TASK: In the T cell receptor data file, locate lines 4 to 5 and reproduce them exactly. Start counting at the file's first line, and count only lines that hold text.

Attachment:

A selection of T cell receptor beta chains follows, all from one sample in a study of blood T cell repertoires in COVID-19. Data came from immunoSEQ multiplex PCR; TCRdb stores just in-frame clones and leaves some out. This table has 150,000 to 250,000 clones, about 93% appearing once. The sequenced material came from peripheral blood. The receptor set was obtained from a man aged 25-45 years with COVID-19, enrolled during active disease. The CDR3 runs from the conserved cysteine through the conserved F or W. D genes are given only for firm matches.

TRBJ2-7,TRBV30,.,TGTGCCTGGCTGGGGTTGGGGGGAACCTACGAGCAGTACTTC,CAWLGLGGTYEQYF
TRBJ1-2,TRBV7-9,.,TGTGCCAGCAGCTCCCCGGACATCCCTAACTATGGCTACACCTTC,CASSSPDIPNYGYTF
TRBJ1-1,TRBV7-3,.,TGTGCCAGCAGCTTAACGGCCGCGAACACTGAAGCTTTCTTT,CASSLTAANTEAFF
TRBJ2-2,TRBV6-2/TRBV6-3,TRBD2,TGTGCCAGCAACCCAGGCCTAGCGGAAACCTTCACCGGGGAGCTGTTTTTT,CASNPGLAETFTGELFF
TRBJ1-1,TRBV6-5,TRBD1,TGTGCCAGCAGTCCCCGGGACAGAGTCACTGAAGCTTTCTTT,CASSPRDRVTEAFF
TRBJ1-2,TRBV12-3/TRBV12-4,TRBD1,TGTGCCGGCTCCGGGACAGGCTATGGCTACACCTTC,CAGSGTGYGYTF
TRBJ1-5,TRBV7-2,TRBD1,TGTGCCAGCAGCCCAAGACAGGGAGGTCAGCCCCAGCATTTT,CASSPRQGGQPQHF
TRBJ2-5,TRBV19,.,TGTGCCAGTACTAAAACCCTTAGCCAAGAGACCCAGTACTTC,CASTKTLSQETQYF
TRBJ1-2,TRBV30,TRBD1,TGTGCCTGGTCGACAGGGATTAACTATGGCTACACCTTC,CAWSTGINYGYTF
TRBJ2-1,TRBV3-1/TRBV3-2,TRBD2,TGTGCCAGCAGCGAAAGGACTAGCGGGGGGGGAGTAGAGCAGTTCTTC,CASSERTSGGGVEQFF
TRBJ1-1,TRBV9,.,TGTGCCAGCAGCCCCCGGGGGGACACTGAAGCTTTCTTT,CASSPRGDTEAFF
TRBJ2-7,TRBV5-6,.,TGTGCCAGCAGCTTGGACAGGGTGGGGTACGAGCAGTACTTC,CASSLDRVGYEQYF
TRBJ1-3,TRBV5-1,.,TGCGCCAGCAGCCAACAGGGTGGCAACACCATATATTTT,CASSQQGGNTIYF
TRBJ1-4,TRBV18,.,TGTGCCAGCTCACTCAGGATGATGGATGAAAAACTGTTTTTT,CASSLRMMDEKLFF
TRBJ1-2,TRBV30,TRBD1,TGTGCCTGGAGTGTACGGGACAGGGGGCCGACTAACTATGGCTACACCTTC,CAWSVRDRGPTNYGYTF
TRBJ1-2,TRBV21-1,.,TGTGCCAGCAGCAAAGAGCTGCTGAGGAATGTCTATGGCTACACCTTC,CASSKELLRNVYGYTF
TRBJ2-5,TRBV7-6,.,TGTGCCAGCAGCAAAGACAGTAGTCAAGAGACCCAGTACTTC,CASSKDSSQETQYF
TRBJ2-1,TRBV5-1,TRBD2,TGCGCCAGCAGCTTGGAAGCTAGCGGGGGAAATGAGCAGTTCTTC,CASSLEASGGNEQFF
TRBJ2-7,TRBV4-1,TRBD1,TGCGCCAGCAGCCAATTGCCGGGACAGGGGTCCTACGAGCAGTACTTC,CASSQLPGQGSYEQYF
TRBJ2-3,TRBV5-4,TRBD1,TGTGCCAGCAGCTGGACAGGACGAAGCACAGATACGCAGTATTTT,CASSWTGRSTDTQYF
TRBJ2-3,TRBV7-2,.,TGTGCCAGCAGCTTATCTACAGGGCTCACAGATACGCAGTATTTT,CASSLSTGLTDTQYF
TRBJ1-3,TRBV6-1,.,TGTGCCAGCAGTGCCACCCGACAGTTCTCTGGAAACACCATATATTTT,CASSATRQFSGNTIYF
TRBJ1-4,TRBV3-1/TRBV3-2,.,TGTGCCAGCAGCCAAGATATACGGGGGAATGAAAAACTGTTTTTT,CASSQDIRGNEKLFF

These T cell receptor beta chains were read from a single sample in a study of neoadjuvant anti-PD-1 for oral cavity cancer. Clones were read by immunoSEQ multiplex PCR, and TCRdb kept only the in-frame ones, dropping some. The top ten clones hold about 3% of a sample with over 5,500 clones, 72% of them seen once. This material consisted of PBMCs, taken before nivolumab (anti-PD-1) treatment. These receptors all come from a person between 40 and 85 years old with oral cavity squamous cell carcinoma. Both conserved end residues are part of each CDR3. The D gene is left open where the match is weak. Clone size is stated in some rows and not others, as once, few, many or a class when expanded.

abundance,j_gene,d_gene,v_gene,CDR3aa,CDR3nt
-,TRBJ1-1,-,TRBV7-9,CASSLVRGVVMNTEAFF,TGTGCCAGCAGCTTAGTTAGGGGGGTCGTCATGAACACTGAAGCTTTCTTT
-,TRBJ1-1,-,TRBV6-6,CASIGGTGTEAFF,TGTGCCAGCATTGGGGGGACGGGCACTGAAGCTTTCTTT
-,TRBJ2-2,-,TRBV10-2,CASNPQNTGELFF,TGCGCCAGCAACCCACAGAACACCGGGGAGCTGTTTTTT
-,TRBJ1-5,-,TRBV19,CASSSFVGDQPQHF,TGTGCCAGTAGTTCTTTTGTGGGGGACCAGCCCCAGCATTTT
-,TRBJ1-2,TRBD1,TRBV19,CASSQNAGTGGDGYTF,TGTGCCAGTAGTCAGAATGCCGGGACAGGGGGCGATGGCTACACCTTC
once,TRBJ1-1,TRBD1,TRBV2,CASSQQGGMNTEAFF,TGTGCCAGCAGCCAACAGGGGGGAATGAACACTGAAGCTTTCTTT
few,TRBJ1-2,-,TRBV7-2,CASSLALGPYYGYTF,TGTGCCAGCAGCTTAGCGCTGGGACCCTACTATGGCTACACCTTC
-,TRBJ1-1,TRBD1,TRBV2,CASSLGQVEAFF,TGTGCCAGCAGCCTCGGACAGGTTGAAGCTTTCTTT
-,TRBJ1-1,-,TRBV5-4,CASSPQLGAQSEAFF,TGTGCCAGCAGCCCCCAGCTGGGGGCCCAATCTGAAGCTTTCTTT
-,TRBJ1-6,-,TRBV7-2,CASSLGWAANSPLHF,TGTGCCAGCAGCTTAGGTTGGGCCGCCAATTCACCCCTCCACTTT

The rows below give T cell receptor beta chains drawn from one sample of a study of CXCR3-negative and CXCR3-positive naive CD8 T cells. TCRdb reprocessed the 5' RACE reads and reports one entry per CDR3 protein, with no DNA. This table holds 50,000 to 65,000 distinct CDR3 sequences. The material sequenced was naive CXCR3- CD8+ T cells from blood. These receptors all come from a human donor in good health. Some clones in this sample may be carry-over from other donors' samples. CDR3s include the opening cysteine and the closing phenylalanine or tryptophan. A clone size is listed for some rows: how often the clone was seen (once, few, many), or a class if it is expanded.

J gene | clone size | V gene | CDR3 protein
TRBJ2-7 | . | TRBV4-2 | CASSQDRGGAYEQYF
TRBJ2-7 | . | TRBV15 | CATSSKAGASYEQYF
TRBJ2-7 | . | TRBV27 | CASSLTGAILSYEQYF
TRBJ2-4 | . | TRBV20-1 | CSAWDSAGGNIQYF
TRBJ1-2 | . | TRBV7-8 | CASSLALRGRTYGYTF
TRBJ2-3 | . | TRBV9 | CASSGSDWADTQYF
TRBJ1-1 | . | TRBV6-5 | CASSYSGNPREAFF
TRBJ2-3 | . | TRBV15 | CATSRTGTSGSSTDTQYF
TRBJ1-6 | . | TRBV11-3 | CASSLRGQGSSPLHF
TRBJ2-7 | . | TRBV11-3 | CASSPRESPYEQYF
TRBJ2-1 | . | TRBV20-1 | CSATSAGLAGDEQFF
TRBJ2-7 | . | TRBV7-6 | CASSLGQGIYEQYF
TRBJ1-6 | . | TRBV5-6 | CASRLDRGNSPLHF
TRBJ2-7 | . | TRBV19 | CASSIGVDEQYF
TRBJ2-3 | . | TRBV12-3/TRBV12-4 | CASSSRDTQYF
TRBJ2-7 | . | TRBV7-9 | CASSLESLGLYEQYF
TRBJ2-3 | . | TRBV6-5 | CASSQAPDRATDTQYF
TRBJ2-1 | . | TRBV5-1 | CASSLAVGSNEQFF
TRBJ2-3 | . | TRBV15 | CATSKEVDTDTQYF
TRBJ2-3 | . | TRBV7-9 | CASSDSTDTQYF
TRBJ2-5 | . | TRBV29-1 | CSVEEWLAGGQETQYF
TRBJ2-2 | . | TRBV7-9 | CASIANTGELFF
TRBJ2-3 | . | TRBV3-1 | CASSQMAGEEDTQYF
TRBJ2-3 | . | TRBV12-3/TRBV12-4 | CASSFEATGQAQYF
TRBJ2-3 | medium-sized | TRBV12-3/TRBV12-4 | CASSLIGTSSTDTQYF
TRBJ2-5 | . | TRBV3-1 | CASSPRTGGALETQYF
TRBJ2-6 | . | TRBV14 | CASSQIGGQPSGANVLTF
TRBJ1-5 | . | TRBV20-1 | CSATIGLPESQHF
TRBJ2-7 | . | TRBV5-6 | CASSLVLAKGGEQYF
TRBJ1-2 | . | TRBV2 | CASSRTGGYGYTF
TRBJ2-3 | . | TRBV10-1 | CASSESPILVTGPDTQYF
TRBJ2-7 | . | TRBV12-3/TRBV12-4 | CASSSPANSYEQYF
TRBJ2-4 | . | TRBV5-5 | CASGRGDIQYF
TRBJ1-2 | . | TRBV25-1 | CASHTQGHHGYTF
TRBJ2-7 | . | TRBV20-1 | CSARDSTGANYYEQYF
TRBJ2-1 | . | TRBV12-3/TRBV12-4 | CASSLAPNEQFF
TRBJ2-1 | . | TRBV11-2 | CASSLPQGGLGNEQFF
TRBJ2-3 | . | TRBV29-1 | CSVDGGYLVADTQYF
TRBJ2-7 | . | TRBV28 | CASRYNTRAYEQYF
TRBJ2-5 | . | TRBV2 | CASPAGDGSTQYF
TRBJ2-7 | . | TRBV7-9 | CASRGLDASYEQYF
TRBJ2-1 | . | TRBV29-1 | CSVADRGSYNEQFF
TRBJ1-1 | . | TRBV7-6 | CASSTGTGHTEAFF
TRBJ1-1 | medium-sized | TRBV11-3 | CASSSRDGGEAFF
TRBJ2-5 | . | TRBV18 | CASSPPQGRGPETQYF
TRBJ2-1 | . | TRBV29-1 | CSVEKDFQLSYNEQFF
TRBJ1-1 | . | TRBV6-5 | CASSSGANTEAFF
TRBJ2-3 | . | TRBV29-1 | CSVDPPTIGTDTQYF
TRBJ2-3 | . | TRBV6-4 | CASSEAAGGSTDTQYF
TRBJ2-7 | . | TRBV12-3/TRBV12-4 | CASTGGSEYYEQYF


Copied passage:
TRBJ1-1,TRBV7-3,.,TGTGCCAGCAGCTTAACGGCCGCGAACACTGAAGCTTTCTTT,CASSLTAANTEAFF
TRBJ2-2,TRBV6-2/TRBV6-3,TRBD2,TGTGCCAGCAACCCAGGCCTAGCGGAAACCTTCACCGGGGAGCTGTTTTTT,CASNPGLAETFTGELFF